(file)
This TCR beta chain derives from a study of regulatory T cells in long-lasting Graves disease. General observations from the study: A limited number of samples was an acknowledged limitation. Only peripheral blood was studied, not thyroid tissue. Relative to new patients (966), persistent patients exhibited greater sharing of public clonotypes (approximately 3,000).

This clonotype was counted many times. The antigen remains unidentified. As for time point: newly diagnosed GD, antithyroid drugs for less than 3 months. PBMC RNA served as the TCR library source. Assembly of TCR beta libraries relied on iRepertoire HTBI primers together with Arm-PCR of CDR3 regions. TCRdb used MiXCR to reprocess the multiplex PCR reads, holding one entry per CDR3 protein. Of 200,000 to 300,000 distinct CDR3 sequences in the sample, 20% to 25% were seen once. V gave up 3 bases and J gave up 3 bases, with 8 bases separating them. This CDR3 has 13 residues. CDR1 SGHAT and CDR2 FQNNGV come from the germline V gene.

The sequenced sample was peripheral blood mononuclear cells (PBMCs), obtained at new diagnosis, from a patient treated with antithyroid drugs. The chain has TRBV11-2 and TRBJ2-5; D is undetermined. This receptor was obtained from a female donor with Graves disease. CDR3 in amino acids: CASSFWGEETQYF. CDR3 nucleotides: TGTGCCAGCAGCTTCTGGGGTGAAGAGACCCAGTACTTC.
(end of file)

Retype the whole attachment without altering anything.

This TCR beta chain derives from a study of regulatory T cells in long-lasting Graves disease. General observations from the study: A limited number of samples was an acknowledged limitation. Only peripheral blood was studied, not thyroid tissue. Relative to new patients (966), persistent patients exhibited greater sharing of public clonotypes (approximately 3,000).

This clonotype was counted many times. The antigen remains unidentified. As for time point: newly diagnosed GD, antithyroid drugs for less than 3 months. PBMC RNA served as the TCR library source. Assembly of TCR beta libraries relied on iRepertoire HTBI primers together with Arm-PCR of CDR3 regions. TCRdb used MiXCR to reprocess the multiplex PCR reads, holding one entry per CDR3 protein. Of 200,000 to 300,000 distinct CDR3 sequences in the sample, 20% to 25% were seen once. V gave up 3 bases and J gave up 3 bases, with 8 bases separating them. This CDR3 has 13 residues. CDR1 SGHAT and CDR2 FQNNGV come from the germline V gene.

The sequenced sample was peripheral blood mononuclear cells (PBMCs), obtained at new diagnosis, from a patient treated with antithyroid drugs. The chain has TRBV11-2 and TRBJ2-5; D is undetermined. This receptor was obtained from a female donor with Graves disease. CDR3 in amino acids: CASSFWGEETQYF. CDR3 nucleotides: TGTGCCAGCAGCTTCTGGGGTGAAGAGACCCAGTACTTC.